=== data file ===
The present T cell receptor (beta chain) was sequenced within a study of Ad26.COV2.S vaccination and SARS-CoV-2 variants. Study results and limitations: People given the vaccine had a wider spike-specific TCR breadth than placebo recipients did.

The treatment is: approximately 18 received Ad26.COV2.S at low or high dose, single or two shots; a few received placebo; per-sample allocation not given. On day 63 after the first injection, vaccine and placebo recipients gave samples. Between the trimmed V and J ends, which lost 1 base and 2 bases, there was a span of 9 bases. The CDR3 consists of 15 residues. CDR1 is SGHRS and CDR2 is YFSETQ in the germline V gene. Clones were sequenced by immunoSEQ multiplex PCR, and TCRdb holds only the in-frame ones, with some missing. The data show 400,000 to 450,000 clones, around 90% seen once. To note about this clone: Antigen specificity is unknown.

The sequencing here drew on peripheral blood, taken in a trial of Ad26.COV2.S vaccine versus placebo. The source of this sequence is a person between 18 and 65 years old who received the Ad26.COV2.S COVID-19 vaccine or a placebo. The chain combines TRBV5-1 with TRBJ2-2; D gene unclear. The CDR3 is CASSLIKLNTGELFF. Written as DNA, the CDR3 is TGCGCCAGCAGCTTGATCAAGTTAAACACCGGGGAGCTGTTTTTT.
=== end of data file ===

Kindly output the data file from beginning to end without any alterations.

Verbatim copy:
The present T cell receptor (beta chain) was sequenced within a study of Ad26.COV2.S vaccination and SARS-CoV-2 variants. Study results and limitations: People given the vaccine had a wider spike-specific TCR breadth than placebo recipients did.

The treatment is: approximately 18 received Ad26.COV2.S at low or high dose, single or two shots; a few received placebo; per-sample allocation not given. On day 63 after the first injection, vaccine and placebo recipients gave samples. Between the trimmed V and J ends, which lost 1 base and 2 bases, there was a span of 9 bases. The CDR3 consists of 15 residues. CDR1 is SGHRS and CDR2 is YFSETQ in the germline V gene. Clones were sequenced by immunoSEQ multiplex PCR, and TCRdb holds only the in-frame ones, with some missing. The data show 400,000 to 450,000 clones, around 90% seen once. To note about this clone: Antigen specificity is unknown.

The sequencing here drew on peripheral blood, taken in a trial of Ad26.COV2.S vaccine versus placebo. The source of this sequence is a person between 18 and 65 years old who received the Ad26.COV2.S COVID-19 vaccine or a placebo. The chain combines TRBV5-1 with TRBJ2-2; D gene unclear. The CDR3 is CASSLIKLNTGELFF. Written as DNA, the CDR3 is TGCGCCAGCAGCTTGATCAAGTTAAACACCGGGGAGCTGTTTTTT.